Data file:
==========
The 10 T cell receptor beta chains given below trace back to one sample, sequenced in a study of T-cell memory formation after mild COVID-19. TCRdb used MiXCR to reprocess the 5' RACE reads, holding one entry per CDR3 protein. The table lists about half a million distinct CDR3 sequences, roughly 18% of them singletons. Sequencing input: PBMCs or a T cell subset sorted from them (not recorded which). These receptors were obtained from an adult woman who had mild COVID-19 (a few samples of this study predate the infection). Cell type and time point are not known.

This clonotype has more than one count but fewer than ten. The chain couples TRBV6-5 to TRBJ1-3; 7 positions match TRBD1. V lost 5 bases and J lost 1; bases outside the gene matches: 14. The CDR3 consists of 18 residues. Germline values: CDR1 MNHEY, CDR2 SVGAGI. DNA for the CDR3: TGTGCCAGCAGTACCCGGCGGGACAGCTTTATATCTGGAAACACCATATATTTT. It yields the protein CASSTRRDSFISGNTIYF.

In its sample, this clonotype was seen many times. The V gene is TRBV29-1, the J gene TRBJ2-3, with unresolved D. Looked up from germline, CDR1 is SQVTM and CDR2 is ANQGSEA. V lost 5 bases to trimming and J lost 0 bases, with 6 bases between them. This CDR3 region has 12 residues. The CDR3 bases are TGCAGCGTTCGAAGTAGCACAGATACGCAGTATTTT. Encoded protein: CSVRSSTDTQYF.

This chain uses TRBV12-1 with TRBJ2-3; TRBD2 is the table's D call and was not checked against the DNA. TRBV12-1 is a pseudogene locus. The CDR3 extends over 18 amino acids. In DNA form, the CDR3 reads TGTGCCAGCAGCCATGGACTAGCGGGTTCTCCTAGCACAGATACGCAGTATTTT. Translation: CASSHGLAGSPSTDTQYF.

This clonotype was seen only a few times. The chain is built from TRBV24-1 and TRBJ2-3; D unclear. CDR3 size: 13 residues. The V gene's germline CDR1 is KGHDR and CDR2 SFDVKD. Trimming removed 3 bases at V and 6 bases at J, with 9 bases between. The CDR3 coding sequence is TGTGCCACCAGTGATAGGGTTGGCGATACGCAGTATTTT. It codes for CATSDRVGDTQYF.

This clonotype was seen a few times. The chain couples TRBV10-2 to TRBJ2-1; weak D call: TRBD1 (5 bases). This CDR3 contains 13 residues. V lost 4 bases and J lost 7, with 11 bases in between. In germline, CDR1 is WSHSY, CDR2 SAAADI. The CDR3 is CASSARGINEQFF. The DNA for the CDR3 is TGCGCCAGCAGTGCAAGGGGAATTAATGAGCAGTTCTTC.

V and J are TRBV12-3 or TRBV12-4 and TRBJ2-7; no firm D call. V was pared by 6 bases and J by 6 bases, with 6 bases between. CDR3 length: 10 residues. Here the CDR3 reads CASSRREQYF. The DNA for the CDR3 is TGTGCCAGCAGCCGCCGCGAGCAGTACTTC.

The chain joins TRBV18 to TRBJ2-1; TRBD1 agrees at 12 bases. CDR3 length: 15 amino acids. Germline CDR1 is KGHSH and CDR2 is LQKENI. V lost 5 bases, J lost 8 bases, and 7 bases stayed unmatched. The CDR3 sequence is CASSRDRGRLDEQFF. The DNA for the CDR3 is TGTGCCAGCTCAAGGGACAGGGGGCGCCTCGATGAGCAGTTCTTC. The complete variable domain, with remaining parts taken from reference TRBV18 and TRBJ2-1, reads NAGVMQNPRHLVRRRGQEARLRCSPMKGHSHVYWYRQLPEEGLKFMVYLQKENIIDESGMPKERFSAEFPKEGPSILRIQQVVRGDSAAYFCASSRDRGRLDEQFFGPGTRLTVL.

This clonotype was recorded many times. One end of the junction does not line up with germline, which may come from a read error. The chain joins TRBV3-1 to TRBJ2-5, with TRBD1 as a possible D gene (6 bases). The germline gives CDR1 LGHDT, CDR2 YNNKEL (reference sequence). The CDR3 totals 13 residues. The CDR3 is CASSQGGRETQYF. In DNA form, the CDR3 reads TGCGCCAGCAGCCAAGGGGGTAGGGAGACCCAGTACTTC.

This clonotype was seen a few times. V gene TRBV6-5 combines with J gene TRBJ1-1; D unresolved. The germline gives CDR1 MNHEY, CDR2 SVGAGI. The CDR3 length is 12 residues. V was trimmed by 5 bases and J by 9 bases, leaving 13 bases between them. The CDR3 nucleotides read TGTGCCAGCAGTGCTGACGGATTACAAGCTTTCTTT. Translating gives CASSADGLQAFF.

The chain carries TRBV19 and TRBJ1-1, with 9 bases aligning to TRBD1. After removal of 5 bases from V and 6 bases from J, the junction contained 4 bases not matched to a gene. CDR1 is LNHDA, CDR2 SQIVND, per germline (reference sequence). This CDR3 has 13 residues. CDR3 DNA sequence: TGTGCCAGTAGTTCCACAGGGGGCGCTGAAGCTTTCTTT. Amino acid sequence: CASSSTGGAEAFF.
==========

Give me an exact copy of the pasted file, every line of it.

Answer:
The 10 T cell receptor beta chains given below trace back to one sample, sequenced in a study of T-cell memory formation after mild COVID-19. TCRdb used MiXCR to reprocess the 5' RACE reads, holding one entry per CDR3 protein. The table lists about half a million distinct CDR3 sequences, roughly 18% of them singletons. Sequencing input: PBMCs or a T cell subset sorted from them (not recorded which). These receptors were obtained from an adult woman who had mild COVID-19 (a few samples of this study predate the infection). Cell type and time point are not known.

This clonotype has more than one count but fewer than ten. The chain couples TRBV6-5 to TRBJ1-3; 7 positions match TRBD1. V lost 5 bases and J lost 1; bases outside the gene matches: 14. The CDR3 consists of 18 residues. Germline values: CDR1 MNHEY, CDR2 SVGAGI. DNA for the CDR3: TGTGCCAGCAGTACCCGGCGGGACAGCTTTATATCTGGAAACACCATATATTTT. It yields the protein CASSTRRDSFISGNTIYF.

In its sample, this clonotype was seen many times. The V gene is TRBV29-1, the J gene TRBJ2-3, with unresolved D. Looked up from germline, CDR1 is SQVTM and CDR2 is ANQGSEA. V lost 5 bases to trimming and J lost 0 bases, with 6 bases between them. This CDR3 region has 12 residues. The CDR3 bases are TGCAGCGTTCGAAGTAGCACAGATACGCAGTATTTT. Encoded protein: CSVRSSTDTQYF.

This chain uses TRBV12-1 with TRBJ2-3; TRBD2 is the table's D call and was not checked against the DNA. TRBV12-1 is a pseudogene locus. The CDR3 extends over 18 amino acids. In DNA form, the CDR3 reads TGTGCCAGCAGCCATGGACTAGCGGGTTCTCCTAGCACAGATACGCAGTATTTT. Translation: CASSHGLAGSPSTDTQYF.

This clonotype was seen only a few times. The chain is built from TRBV24-1 and TRBJ2-3; D unclear. CDR3 size: 13 residues. The V gene's germline CDR1 is KGHDR and CDR2 SFDVKD. Trimming removed 3 bases at V and 6 bases at J, with 9 bases between. The CDR3 coding sequence is TGTGCCACCAGTGATAGGGTTGGCGATACGCAGTATTTT. It codes for CATSDRVGDTQYF.

This clonotype was seen a few times. The chain couples TRBV10-2 to TRBJ2-1; weak D call: TRBD1 (5 bases). This CDR3 contains 13 residues. V lost 4 bases and J lost 7, with 11 bases in between. In germline, CDR1 is WSHSY, CDR2 SAAADI. The CDR3 is CASSARGINEQFF. The DNA for the CDR3 is TGCGCCAGCAGTGCAAGGGGAATTAATGAGCAGTTCTTC.

V and J are TRBV12-3 or TRBV12-4 and TRBJ2-7; no firm D call. V was pared by 6 bases and J by 6 bases, with 6 bases between. CDR3 length: 10 residues. Here the CDR3 reads CASSRREQYF. The DNA for the CDR3 is TGTGCCAGCAGCCGCCGCGAGCAGTACTTC.

The chain joins TRBV18 to TRBJ2-1; TRBD1 agrees at 12 bases. CDR3 length: 15 amino acids. Germline CDR1 is KGHSH and CDR2 is LQKENI. V lost 5 bases, J lost 8 bases, and 7 bases stayed unmatched. The CDR3 sequence is CASSRDRGRLDEQFF. The DNA for the CDR3 is TGTGCCAGCTCAAGGGACAGGGGGCGCCTCGATGAGCAGTTCTTC. The complete variable domain, with remaining parts taken from reference TRBV18 and TRBJ2-1, reads NAGVMQNPRHLVRRRGQEARLRCSPMKGHSHVYWYRQLPEEGLKFMVYLQKENIIDESGMPKERFSAEFPKEGPSILRIQQVVRGDSAAYFCASSRDRGRLDEQFFGPGTRLTVL.

This clonotype was recorded many times. One end of the junction does not line up with germline, which may come from a read error. The chain joins TRBV3-1 to TRBJ2-5, with TRBD1 as a possible D gene (6 bases). The germline gives CDR1 LGHDT, CDR2 YNNKEL (reference sequence). The CDR3 totals 13 residues. The CDR3 is CASSQGGRETQYF. In DNA form, the CDR3 reads TGCGCCAGCAGCCAAGGGGGTAGGGAGACCCAGTACTTC.

This clonotype was seen a few times. V gene TRBV6-5 combines with J gene TRBJ1-1; D unresolved. The germline gives CDR1 MNHEY, CDR2 SVGAGI. The CDR3 length is 12 residues. V was trimmed by 5 bases and J by 9 bases, leaving 13 bases between them. The CDR3 nucleotides read TGTGCCAGCAGTGCTGACGGATTACAAGCTTTCTTT. Translating gives CASSADGLQAFF.

The chain carries TRBV19 and TRBJ1-1, with 9 bases aligning to TRBD1. After removal of 5 bases from V and 6 bases from J, the junction contained 4 bases not matched to a gene. CDR1 is LNHDA, CDR2 SQIVND, per germline (reference sequence). This CDR3 has 13 residues. CDR3 DNA sequence: TGTGCCAGTAGTTCCACAGGGGGCGCTGAAGCTTTCTTT. Amino acid sequence: CASSSTGGAEAFF.